He traveled to every continent. He became present for everything he'd missed before. He supported his retired teachers, became an elder in his church, grew closer than ever to his little brother Otto, often traveling together, Bennie and Ruth, Otto and Helen. When our daughter Robin was coming he flew up from San Antonio, and at age 67 he spent several days building two closets in our bedroom, by hand, sleeping in the sawdust. When she was born all four of them came up together in a van, to hold her, to sit at our table, and buy us fried chicken.
He became, in short, present. For Jenni. For me. For Robin, and for our son John. Present in fact, as well as in spirit, and financially, too. He gave us the down payment for this house. He paid Jenni's tuition. He did similar things for his other two children, in their times of need, and for his grandchildren, and his great-grands.
His last trip was to China, with his son Franklin, who now goes by Ben. They walked the Great Wall, and climbed the steps of Tibetan temples, the son huffing in the rarefied air, Bennie joyfully running ahead, a child of 80. He even built a “doll house” for Ruth on a ranch they owned, just a half-mile from the refurbished cabin he'd been born in, and grew up in. Even at 85 he was planting trees, and worrying over their fate.
When the end came, as it does to all men, he went through all the stages of grief. Only the immediate family knew of the cancer, the pain of the chemo, how the cancer came back again-and-again. He was far too young to die.
Finally, around Christmas, he reached acceptance. He told Ben he had to get out of the hospital, that he had to get home. “They're working on the papers,” his son said. “Papers, I'll sign the papers. Let me sign them.”
All there was before him was a Styrofoam food container. So he signed it, in a strong, clear hand. Bennie F. Steinhauser.
Yet still, he still one thing to do, one favor to ask of God. He couldn't die in a hospital. He couldn't die alone. Never alone.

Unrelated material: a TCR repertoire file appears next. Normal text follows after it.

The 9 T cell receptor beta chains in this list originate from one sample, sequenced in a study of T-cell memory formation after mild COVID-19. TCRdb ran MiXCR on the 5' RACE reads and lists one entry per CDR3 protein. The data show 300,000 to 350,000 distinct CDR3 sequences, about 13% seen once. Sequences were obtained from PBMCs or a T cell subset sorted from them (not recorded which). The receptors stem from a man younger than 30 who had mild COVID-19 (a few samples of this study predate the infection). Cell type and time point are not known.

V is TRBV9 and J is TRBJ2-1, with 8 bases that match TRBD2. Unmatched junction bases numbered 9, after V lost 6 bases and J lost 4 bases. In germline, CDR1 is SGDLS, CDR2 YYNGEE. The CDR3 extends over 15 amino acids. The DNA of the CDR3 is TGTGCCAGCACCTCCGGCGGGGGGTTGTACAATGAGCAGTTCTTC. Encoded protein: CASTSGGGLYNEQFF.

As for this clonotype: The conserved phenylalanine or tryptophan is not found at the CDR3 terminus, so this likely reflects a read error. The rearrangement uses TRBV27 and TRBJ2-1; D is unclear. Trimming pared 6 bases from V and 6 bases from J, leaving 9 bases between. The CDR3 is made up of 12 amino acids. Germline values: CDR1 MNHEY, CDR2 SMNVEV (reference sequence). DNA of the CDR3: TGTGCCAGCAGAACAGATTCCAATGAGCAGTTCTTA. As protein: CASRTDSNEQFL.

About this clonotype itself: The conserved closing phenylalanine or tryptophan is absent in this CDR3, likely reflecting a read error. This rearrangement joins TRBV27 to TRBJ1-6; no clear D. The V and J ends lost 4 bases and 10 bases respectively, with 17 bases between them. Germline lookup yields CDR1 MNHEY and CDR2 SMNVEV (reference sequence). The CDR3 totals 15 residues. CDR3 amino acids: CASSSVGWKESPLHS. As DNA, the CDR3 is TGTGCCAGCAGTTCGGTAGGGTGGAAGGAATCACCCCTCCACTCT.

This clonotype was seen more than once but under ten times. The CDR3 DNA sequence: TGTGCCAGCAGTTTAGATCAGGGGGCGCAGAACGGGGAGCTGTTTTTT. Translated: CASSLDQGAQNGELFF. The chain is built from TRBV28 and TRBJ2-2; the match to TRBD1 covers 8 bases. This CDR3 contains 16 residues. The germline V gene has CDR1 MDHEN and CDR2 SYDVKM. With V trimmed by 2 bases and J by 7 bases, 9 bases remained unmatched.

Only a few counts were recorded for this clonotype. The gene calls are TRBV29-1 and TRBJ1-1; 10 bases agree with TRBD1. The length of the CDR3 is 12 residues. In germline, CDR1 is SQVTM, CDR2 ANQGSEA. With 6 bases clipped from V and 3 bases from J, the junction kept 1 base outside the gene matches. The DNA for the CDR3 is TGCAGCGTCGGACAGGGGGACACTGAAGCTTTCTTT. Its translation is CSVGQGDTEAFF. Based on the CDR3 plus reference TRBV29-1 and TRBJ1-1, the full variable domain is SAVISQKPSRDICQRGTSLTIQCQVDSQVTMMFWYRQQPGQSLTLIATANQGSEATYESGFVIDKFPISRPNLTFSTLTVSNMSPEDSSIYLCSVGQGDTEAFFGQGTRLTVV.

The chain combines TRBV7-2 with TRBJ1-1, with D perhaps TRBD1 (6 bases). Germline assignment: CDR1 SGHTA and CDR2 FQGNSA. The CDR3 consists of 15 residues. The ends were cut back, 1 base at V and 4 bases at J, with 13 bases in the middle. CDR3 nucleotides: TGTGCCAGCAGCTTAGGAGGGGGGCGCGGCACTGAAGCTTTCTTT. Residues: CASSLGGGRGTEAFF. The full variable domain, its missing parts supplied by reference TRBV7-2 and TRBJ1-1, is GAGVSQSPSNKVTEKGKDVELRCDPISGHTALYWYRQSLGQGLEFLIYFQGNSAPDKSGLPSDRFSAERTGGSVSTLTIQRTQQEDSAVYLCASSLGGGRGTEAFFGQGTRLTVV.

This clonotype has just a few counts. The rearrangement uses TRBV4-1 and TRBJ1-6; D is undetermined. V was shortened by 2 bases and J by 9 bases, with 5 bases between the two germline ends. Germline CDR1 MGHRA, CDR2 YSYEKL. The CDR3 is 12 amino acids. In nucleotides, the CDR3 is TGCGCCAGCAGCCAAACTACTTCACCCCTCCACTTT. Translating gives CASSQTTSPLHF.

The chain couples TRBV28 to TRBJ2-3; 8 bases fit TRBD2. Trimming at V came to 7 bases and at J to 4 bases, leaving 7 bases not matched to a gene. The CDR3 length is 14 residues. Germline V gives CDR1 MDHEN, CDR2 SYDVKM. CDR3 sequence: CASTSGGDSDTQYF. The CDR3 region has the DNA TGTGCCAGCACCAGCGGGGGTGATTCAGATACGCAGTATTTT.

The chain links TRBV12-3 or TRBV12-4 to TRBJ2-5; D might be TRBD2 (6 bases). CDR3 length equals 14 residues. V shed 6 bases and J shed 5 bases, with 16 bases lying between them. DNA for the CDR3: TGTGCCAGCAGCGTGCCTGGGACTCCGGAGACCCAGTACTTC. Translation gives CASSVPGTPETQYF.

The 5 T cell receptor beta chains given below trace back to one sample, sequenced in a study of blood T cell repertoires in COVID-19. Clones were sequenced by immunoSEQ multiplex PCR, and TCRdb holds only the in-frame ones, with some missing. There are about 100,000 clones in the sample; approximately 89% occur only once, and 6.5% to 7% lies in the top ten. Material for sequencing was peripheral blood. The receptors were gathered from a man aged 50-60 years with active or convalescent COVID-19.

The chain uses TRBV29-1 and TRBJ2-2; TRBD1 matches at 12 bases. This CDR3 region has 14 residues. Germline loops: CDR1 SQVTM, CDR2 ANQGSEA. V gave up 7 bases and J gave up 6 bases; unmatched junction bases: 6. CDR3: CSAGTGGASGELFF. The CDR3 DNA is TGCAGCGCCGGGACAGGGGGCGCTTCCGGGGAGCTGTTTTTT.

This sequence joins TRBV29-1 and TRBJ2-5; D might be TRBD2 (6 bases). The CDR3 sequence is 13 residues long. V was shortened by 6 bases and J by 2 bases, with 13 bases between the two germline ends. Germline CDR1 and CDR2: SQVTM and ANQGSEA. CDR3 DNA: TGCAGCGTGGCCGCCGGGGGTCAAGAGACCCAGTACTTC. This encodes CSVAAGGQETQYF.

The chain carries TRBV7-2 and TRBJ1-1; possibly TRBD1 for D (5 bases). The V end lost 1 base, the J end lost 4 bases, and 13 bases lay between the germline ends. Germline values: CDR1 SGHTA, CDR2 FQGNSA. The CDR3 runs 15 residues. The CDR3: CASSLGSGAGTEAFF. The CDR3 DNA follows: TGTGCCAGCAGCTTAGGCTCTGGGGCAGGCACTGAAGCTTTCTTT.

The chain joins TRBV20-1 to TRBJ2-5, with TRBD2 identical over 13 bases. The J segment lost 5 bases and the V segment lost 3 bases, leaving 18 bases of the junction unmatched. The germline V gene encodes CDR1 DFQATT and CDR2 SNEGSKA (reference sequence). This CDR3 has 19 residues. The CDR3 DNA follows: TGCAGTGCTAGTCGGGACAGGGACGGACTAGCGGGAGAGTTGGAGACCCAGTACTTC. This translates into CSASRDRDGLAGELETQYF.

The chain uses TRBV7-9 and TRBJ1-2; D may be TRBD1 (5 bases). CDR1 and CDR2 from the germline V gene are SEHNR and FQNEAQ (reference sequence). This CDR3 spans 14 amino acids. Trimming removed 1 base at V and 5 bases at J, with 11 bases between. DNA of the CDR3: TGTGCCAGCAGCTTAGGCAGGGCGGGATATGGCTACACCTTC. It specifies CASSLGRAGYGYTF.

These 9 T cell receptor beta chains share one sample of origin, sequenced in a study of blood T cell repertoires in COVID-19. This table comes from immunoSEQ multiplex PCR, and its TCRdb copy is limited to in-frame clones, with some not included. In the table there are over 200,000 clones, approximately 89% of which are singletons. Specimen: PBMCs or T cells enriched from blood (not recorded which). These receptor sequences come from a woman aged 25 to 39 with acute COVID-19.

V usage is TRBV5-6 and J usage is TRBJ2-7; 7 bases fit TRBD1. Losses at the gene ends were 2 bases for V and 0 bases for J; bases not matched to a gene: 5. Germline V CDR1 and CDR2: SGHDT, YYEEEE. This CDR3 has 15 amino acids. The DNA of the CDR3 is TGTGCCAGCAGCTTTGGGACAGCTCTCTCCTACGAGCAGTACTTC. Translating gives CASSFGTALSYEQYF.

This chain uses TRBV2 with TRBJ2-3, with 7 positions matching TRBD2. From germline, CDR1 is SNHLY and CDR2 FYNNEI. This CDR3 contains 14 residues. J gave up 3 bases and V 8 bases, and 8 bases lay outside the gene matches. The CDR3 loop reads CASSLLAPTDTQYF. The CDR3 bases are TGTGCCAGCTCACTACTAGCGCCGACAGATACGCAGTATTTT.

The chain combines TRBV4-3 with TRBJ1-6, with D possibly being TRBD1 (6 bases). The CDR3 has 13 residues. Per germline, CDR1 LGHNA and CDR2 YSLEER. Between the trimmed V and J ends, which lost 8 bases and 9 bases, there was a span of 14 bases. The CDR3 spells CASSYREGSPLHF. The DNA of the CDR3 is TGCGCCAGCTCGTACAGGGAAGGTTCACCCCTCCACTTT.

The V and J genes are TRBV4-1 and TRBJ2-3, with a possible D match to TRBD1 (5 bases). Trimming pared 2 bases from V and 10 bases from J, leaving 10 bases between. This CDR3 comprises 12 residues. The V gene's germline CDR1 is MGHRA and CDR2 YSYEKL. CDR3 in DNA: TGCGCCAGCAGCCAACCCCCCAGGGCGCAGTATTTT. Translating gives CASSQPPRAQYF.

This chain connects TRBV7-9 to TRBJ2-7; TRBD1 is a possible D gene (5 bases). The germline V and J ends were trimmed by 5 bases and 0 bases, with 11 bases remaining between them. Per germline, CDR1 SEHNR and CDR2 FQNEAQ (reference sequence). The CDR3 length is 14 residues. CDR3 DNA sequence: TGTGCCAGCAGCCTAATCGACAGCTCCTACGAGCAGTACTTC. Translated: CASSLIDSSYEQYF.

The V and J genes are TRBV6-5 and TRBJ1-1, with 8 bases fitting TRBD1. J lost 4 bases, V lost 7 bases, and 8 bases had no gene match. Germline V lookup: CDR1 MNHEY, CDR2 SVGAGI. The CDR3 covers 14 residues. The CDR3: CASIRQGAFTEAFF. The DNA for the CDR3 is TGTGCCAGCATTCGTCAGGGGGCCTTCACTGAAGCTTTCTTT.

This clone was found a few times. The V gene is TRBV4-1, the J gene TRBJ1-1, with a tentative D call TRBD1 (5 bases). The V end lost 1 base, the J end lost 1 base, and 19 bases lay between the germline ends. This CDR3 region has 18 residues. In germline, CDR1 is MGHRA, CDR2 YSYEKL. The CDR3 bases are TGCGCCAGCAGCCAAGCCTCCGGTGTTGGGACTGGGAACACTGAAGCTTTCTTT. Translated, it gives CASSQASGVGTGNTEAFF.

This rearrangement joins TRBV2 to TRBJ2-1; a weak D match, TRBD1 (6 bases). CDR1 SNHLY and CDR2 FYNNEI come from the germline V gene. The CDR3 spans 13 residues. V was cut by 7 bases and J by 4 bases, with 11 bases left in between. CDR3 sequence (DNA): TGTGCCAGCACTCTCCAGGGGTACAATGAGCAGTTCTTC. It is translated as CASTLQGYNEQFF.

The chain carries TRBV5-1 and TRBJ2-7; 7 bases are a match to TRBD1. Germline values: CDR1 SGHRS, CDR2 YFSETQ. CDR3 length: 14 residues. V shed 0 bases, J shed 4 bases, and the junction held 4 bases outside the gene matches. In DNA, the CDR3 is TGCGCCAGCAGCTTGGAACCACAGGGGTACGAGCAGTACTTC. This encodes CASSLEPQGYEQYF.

So he came home, for the last time, on December 27, 2007. It was his wedding anniversary, his 66th wedding anniversary. All those relatives who could be found gathered around him. One by one they went in to talk.
You don't say goodbye at such times. You say I love you.
We were in California. For once, I had decided, we would visit my mother, and my sister, and my brother. Sorry to say Jenni was alone, at my sister's, the next day, when the call came. The end was coming. They held the phone to his ear. “I love you Daddy,” she said. He was gone within minutes, and when I returned from errands a few minutes after that, I took one look at her face and I knew.
So we got home, then drove to Texas for the Great Man's funeral. Well, his celebration, for what else can you call it when a man lives for 88 years, has all the success and adventure and love a man could ever ask for, when he's run his whole race with honor, when he has found peace and seen God.
Jenni wondered if anyone
would show up for the service. At his age, most of his friends should
be dead. But I looked into the parking lot 15 minutes before kick-off
and it was like the last scene in “Field of Dreams.”
People will come.
People came. Hundreds of people. Some in wheelchairs, some on walkers, some struggling mightily up the single step to his casket. I sat next to my wife and was given the tributes. He was my 8th grade teacher. He gave me my first job. He was my best friend. He saved my life. On and on it flowed. The pews were filled.
The next day, yesterday, we buried him in his hometown of Flatonia, in a cemetery close to the freeway, the river-like sound of life rushing by, near the turn you take for the Shiner brewery, in a corner plot, where people can visit easily.
I'm told there's a place there for me, too. But instead of going there I will try to become worthy of him. I will remain true to his daughter, remain present for his grandchildren, and do all I can to be honest, to work hard, in honor of his memory.
Perhaps, one day in heaven, I will see him again. I will shake his hand. I will look him in the eye. And at last I will call him Bennie.